Julien Pierre wrote:

There is a TLS extension called "server name indication". It is currently not implemented by NSS . There are RFEs, you can search bugzilla.

I'm not aware of any client or server that implements this extension at this time,

The big impediment to this is the continued existance of SSL2-only servers. There are still some big-value heavily-used SSL servers out there that speak only SSL2. Here's one: https://webmail.aol.com/

In order to use the "server name indication" TLS extension, the client must
send out an SSL3/TLS style "client hello" message as the first message it
sends to the server.  And today, most browsers do not do that.  They send
out SSL2 style hellos, which cannot use that extension.  Here's why.

If the client sends an SSL3/TLS style hello to the server, and the server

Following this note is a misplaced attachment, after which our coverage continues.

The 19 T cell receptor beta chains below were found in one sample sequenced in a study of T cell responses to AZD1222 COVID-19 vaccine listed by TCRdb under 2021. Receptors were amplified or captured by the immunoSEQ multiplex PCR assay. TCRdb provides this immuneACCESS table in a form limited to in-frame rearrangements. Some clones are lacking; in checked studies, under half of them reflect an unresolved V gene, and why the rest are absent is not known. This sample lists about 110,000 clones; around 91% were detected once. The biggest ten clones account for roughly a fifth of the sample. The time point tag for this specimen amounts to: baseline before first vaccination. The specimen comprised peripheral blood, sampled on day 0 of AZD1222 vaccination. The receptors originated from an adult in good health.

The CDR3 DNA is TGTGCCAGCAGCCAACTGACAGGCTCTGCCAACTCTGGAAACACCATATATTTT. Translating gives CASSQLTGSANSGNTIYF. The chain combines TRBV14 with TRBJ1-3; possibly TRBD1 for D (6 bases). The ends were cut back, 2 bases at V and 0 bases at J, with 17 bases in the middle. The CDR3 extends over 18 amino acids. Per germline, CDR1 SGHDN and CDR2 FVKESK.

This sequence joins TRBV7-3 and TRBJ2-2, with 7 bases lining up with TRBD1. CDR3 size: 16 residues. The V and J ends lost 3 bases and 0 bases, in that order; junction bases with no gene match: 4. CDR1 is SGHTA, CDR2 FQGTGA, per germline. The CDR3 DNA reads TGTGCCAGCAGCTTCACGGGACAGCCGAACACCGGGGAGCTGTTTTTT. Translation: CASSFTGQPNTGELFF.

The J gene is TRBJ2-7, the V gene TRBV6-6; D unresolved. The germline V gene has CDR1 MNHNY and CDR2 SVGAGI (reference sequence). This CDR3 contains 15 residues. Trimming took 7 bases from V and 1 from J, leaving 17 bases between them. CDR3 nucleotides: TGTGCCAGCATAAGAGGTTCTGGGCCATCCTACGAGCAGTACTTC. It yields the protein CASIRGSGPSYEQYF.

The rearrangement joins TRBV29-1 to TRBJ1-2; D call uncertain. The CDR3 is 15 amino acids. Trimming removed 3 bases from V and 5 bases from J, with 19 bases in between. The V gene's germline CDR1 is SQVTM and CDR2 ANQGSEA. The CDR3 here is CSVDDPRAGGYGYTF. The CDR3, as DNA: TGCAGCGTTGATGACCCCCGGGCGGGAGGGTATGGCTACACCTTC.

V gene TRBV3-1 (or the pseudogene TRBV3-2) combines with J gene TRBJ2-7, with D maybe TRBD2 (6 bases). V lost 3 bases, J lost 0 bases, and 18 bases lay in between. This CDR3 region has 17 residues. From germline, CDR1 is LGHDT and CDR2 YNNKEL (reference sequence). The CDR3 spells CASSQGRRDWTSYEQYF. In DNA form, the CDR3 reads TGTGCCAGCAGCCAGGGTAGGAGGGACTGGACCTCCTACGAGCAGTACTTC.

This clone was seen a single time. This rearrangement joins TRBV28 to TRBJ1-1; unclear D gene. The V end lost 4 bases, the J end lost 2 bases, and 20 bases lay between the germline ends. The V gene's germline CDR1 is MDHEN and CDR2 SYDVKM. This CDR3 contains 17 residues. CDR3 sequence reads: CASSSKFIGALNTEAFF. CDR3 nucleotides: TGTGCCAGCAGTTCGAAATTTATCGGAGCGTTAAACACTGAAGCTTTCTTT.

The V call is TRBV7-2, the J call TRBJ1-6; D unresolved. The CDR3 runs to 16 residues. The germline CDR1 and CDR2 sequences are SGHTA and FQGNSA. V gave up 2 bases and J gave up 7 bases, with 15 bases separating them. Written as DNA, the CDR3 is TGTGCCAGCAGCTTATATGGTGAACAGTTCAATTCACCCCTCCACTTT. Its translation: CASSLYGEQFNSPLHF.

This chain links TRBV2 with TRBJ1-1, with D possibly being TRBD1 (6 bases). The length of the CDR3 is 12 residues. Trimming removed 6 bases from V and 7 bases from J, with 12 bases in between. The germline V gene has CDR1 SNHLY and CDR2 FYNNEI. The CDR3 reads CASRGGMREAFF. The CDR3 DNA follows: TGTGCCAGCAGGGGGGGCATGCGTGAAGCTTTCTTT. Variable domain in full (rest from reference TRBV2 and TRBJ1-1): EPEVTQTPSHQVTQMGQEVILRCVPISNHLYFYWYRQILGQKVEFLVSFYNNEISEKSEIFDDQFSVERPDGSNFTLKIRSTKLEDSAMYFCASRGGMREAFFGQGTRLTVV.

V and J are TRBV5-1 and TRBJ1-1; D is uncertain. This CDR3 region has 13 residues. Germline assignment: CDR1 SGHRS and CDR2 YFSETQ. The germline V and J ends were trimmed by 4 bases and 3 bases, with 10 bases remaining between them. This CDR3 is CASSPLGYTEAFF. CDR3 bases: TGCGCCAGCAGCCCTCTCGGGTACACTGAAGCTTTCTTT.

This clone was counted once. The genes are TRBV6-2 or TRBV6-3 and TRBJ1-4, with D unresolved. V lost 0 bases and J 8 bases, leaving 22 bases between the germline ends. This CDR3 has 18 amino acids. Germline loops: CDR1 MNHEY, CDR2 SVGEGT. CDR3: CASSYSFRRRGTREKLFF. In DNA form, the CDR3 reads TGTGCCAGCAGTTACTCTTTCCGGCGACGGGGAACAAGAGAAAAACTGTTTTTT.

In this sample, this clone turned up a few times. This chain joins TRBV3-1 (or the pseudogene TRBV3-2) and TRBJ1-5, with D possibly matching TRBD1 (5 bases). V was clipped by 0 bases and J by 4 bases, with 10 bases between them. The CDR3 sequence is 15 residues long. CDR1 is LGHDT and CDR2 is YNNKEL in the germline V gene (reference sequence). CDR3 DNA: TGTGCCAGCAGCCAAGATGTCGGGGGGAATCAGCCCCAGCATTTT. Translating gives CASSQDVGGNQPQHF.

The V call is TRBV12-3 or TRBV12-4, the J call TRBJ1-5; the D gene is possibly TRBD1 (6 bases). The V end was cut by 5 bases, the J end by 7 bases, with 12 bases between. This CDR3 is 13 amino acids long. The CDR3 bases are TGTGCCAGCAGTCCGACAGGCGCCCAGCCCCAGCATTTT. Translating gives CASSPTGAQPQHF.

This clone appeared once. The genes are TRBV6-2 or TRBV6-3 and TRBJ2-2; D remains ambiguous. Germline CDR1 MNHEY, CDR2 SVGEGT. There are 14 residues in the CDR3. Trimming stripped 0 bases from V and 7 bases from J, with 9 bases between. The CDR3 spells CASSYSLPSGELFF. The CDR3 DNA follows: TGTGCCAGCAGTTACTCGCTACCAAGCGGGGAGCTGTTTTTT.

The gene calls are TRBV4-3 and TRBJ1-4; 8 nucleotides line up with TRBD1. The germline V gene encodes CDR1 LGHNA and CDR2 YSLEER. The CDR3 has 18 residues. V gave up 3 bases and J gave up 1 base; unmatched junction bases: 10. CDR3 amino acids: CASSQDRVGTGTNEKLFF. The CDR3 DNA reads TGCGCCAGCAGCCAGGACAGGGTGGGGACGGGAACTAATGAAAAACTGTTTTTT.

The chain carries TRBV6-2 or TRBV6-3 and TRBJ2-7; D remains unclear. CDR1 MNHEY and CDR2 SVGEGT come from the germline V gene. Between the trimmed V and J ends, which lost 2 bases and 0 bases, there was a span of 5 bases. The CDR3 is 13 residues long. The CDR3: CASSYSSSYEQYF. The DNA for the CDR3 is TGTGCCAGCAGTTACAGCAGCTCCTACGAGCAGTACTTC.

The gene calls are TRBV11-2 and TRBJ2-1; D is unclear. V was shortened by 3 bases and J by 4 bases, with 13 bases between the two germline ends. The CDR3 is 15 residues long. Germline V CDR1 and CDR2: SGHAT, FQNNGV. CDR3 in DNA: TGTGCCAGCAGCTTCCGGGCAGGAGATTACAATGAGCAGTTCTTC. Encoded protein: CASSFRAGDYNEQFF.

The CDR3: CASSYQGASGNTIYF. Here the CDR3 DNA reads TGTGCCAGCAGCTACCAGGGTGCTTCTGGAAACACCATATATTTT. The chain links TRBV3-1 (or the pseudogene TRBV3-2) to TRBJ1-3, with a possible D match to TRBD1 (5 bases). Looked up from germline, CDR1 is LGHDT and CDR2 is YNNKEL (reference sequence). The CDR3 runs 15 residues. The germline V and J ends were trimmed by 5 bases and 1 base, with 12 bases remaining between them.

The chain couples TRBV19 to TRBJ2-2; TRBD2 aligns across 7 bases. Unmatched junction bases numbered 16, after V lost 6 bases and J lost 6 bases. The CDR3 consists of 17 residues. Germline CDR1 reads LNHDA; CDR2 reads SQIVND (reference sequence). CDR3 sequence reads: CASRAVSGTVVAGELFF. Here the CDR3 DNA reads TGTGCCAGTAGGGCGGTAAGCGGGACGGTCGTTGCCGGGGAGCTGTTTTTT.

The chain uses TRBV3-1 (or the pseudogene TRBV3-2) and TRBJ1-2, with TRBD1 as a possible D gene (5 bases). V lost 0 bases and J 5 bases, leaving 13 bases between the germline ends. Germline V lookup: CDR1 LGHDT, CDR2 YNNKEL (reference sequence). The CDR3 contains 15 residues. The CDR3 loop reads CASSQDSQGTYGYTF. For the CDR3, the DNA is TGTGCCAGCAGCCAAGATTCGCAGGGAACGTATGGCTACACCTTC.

is an SSL2 (only) server, the server will misinterpret this SSL3/TLS
style hello as a very large SSL2 style record, and will wait a long time
(maybe as little as 30 seconds, or maybe much longer) for the rest of
the message to come in.  This appears to a browser user as a "hung"
connection, and tends to anger browser users ("damn browser!"), even
though it is no fault of the browser's.

To avoid that, browser products continue to this day to send out
ssl2-style client hello messages, which make SSL2 servers happy, and which
SSL3/TLS servers interpret as SSL3/TLS hellos.  But there is no way to
put the new "server name indication" into an SSL2-style client hello.

When all the big-value SSL servers finally all upgrade to newer server
software than understands more than just SSL2, I think you'll see this
new "server name indication" come into play.

Nelson B
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